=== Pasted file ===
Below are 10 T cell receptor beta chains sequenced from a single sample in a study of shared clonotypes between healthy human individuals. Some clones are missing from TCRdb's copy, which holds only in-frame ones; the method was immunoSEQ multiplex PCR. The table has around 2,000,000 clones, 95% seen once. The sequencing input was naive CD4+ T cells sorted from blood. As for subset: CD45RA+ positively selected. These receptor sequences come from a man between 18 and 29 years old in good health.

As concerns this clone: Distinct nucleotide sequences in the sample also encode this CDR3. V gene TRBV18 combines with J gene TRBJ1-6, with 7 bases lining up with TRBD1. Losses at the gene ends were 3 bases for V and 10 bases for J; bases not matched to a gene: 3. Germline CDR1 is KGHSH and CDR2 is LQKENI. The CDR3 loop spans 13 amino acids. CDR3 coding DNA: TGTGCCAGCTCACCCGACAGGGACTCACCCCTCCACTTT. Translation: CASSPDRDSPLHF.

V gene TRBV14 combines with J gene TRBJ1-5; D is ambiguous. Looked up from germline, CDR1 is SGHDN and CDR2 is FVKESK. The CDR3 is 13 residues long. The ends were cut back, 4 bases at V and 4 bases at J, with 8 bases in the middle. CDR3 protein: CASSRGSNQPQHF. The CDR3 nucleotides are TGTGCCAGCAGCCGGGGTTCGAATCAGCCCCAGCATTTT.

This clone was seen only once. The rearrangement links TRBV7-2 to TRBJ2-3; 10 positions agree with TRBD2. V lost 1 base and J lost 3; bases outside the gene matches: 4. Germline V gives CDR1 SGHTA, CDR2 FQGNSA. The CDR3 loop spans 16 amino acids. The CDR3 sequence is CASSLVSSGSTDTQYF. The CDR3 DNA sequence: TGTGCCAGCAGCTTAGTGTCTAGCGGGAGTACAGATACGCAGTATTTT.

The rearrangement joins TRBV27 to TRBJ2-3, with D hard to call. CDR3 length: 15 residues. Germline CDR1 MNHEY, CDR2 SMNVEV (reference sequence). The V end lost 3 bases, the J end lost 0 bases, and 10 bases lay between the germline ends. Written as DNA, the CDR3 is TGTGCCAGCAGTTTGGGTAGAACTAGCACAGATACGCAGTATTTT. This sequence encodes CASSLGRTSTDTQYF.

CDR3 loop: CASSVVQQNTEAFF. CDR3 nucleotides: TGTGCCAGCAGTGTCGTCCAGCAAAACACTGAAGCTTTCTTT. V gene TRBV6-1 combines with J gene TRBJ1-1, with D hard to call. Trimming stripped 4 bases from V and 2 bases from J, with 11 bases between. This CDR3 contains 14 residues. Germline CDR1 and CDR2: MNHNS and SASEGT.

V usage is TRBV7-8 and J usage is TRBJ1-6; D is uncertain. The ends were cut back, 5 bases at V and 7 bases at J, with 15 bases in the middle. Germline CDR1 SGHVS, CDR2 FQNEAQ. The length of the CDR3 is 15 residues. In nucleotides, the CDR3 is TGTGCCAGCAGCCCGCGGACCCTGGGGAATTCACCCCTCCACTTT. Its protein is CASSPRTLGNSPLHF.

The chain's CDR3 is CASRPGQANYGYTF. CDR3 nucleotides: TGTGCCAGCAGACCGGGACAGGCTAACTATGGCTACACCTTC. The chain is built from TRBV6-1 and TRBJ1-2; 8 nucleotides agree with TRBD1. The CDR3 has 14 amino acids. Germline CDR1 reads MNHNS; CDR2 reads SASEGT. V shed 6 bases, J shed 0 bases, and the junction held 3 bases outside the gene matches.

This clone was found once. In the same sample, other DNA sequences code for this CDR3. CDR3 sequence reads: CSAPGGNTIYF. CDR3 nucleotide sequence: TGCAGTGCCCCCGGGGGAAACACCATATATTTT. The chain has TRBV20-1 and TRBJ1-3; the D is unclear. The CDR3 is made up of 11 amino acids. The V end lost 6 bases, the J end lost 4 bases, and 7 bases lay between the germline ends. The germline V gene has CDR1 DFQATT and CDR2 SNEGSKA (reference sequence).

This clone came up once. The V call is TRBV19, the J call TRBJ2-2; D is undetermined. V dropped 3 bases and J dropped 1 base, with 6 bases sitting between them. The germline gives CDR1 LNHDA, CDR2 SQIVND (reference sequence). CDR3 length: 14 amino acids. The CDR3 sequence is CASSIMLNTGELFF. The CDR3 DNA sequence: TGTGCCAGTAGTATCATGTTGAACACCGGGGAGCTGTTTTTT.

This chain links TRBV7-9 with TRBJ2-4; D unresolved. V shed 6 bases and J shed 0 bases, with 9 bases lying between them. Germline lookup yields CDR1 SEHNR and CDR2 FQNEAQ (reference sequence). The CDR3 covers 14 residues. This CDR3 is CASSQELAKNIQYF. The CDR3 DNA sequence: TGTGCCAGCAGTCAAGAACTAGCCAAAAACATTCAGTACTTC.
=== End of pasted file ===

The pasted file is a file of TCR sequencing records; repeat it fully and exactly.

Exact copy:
Below are 10 T cell receptor beta chains sequenced from a single sample in a study of shared clonotypes between healthy human individuals. Some clones are missing from TCRdb's copy, which holds only in-frame ones; the method was immunoSEQ multiplex PCR. The table has around 2,000,000 clones, 95% seen once. The sequencing input was naive CD4+ T cells sorted from blood. As for subset: CD45RA+ positively selected. These receptor sequences come from a man between 18 and 29 years old in good health.

As concerns this clone: Distinct nucleotide sequences in the sample also encode this CDR3. V gene TRBV18 combines with J gene TRBJ1-6, with 7 bases lining up with TRBD1. Losses at the gene ends were 3 bases for V and 10 bases for J; bases not matched to a gene: 3. Germline CDR1 is KGHSH and CDR2 is LQKENI. The CDR3 loop spans 13 amino acids. CDR3 coding DNA: TGTGCCAGCTCACCCGACAGGGACTCACCCCTCCACTTT. Translation: CASSPDRDSPLHF.

V gene TRBV14 combines with J gene TRBJ1-5; D is ambiguous. Looked up from germline, CDR1 is SGHDN and CDR2 is FVKESK. The CDR3 is 13 residues long. The ends were cut back, 4 bases at V and 4 bases at J, with 8 bases in the middle. CDR3 protein: CASSRGSNQPQHF. The CDR3 nucleotides are TGTGCCAGCAGCCGGGGTTCGAATCAGCCCCAGCATTTT.

This clone was seen only once. The rearrangement links TRBV7-2 to TRBJ2-3; 10 positions agree with TRBD2. V lost 1 base and J lost 3; bases outside the gene matches: 4. Germline V gives CDR1 SGHTA, CDR2 FQGNSA. The CDR3 loop spans 16 amino acids. The CDR3 sequence is CASSLVSSGSTDTQYF. The CDR3 DNA sequence: TGTGCCAGCAGCTTAGTGTCTAGCGGGAGTACAGATACGCAGTATTTT.

The rearrangement joins TRBV27 to TRBJ2-3, with D hard to call. CDR3 length: 15 residues. Germline CDR1 MNHEY, CDR2 SMNVEV (reference sequence). The V end lost 3 bases, the J end lost 0 bases, and 10 bases lay between the germline ends. Written as DNA, the CDR3 is TGTGCCAGCAGTTTGGGTAGAACTAGCACAGATACGCAGTATTTT. This sequence encodes CASSLGRTSTDTQYF.

CDR3 loop: CASSVVQQNTEAFF. CDR3 nucleotides: TGTGCCAGCAGTGTCGTCCAGCAAAACACTGAAGCTTTCTTT. V gene TRBV6-1 combines with J gene TRBJ1-1, with D hard to call. Trimming stripped 4 bases from V and 2 bases from J, with 11 bases between. This CDR3 contains 14 residues. Germline CDR1 and CDR2: MNHNS and SASEGT.

V usage is TRBV7-8 and J usage is TRBJ1-6; D is uncertain. The ends were cut back, 5 bases at V and 7 bases at J, with 15 bases in the middle. Germline CDR1 SGHVS, CDR2 FQNEAQ. The length of the CDR3 is 15 residues. In nucleotides, the CDR3 is TGTGCCAGCAGCCCGCGGACCCTGGGGAATTCACCCCTCCACTTT. Its protein is CASSPRTLGNSPLHF.

The chain's CDR3 is CASRPGQANYGYTF. CDR3 nucleotides: TGTGCCAGCAGACCGGGACAGGCTAACTATGGCTACACCTTC. The chain is built from TRBV6-1 and TRBJ1-2; 8 nucleotides agree with TRBD1. The CDR3 has 14 amino acids. Germline CDR1 reads MNHNS; CDR2 reads SASEGT. V shed 6 bases, J shed 0 bases, and the junction held 3 bases outside the gene matches.

This clone was found once. In the same sample, other DNA sequences code for this CDR3. CDR3 sequence reads: CSAPGGNTIYF. CDR3 nucleotide sequence: TGCAGTGCCCCCGGGGGAAACACCATATATTTT. The chain has TRBV20-1 and TRBJ1-3; the D is unclear. The CDR3 is made up of 11 amino acids. The V end lost 6 bases, the J end lost 4 bases, and 7 bases lay between the germline ends. The germline V gene has CDR1 DFQATT and CDR2 SNEGSKA (reference sequence).

This clone came up once. The V call is TRBV19, the J call TRBJ2-2; D is undetermined. V dropped 3 bases and J dropped 1 base, with 6 bases sitting between them. The germline gives CDR1 LNHDA, CDR2 SQIVND (reference sequence). CDR3 length: 14 amino acids. The CDR3 sequence is CASSIMLNTGELFF. The CDR3 DNA sequence: TGTGCCAGTAGTATCATGTTGAACACCGGGGAGCTGTTTTTT.

This chain links TRBV7-9 with TRBJ2-4; D unresolved. V shed 6 bases and J shed 0 bases, with 9 bases lying between them. Germline lookup yields CDR1 SEHNR and CDR2 FQNEAQ (reference sequence). The CDR3 covers 14 residues. This CDR3 is CASSQELAKNIQYF. The CDR3 DNA sequence: TGTGCCAGCAGTCAAGAACTAGCCAAAAACATTCAGTACTTC.